First Runner-Up: Telephone sex makes about as much sense as eating a menu. (Steve Cohen, Reston)
And the winner of the plastic cheesecake:
Furloughing workers to save money, and then paying them for work they did not do, makes about as much sense as a wertzl without the appropriate schmenky. (Alan Evans, Arlington)
Paying Andy Rooney a million bucks for what he does makes about as much sense as those cute little return address labels you get sent in the mail. Boy are they ever convenient. You just lick the back and it saves you writing your entire name and address. They can be licked but for my money they can't be beat! (Alan Evans, Arlington)
A teenager growing a mustache to look older makes about as much sense as painting a racing stripe on a garbage truck to make it look more like a sports car. (Chuck Smith, Woodbridge)
Ordering a salad from McDonald's makes about as much sense as going to a health club and just running up and down the stairs to the entrance to work out. (Kevin Cuddihy, Fairfax)
Hiring male waiters at Hooters makes about as much sense as installing urinals in the ladies' room. (Russell Beland, Springfield)
Trying to stop your multiple personalities from arguing makes about as much sense as trying to stare down your mother's preserved cadaver. (Chuck Smith, Woodbridge)
Trying to keep up with the Joneses makes about as much sense as trying to get down with the Waltons. (Elden Carnahan, Laurel)
Getting a promise from Bill Clinton makes about as much sense as getting a gift certificate from Woodies. (J. F. Martin, Falls Church)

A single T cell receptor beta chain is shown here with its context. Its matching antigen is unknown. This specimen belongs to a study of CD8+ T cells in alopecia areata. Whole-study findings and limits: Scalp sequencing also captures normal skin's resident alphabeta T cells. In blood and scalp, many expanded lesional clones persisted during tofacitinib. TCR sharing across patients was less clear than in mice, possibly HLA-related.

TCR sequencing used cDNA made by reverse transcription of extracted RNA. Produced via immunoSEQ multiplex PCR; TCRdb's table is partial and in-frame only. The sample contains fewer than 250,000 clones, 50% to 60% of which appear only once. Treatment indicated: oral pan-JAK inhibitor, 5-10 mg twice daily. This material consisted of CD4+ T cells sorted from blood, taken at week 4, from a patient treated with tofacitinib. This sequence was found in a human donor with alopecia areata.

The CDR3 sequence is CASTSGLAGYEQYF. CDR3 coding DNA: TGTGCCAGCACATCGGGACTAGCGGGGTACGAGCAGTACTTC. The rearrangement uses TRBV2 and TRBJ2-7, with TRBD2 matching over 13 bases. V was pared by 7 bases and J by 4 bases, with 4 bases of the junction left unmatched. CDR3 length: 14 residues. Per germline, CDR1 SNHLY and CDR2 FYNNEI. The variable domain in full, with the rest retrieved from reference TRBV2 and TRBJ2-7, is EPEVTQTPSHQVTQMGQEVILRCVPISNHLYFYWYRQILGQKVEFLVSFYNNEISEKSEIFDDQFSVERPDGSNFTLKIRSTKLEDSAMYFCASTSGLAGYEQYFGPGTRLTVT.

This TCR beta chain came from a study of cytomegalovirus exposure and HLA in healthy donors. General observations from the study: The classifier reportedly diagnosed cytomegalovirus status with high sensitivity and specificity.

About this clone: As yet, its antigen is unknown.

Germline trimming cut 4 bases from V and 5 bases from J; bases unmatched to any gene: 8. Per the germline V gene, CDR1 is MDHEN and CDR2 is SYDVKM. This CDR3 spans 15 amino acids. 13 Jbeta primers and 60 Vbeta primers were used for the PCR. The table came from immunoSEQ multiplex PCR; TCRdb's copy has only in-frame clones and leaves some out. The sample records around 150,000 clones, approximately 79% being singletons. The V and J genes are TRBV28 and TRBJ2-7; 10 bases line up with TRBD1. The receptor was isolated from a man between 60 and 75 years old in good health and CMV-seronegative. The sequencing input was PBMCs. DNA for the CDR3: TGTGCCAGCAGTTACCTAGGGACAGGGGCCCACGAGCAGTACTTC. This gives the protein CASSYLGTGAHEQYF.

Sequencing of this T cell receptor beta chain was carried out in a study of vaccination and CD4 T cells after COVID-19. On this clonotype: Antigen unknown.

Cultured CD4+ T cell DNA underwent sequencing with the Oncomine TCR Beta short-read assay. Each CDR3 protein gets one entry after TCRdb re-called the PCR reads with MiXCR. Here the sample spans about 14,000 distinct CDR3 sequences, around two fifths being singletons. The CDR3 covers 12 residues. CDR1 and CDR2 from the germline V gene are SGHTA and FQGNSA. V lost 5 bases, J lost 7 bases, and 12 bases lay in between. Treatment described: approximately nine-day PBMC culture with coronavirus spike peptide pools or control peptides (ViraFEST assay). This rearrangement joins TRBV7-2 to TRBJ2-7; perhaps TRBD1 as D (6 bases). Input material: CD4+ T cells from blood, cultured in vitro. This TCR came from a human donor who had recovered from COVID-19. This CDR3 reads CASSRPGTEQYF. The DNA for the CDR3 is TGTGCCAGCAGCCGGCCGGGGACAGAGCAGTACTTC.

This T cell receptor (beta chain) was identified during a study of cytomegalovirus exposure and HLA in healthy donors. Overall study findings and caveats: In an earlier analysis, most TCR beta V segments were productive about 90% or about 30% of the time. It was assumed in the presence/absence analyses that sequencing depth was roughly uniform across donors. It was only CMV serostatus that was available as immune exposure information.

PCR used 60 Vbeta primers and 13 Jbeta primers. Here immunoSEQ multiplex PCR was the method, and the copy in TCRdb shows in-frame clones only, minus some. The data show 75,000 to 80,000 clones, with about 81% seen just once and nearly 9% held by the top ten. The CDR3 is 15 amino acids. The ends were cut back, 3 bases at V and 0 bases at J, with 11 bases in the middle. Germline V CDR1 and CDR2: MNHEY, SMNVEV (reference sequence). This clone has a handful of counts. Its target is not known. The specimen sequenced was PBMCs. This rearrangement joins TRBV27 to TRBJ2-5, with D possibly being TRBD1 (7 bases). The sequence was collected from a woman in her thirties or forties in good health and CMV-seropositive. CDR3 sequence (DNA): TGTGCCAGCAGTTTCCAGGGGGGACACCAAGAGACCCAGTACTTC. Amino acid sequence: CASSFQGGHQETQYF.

Reading the Victoria's Secret catalogue for the sales makes about as much sense as eating Swedish meatballs for the toothpicks. (Paul Kocak, Syracuse, N.Y.)
Mailing in a 40-cent rebate offer makes about as much sense as driving around the block for 20 minutes looking for a parking meter with time left on it. (Russell Beland, Springfield)
Smoking cigarettes to lose weight makes about as much sense as donating your organs for the tax deduction. (Jean Sorensen, Herndon)
Flushing a baby alligator down a toilet makes about as much sense as drying off a French poodle in a microwave oven. (Actually, drying off a French poodle in a microwave oven makes about as much sense as eating sensibly and getting eight hours of sleep a night.) (Jennifer Hart, Arlington)
Having all the aliens on "Star Trek" speak English makes about as much sense as having all the crew members lean to one side when the Enterprise takes a hard turn at warp speed. (Russell Beland, Springfield)
Hoping to see my name on Page F2 makes about as much sense as hoping to see my name on the obituary page, which makes about as much sense as hoping to see my name in the list of baseball free-agent signings. (Paul Kondis, Alexandria)
Trying to win a slice of plastic cheesecake makes about as much sense as alphabetizing the numerals zero through 9. 8549176320. See what I mean? (Ralph E. Adams, Fredericksburg)
Faxing in Style Invitational entries at your workplace makes about as much sense as advertising the fact in a major metropolitan newspap... Uh oh. (Jennifer Hart, Arlington)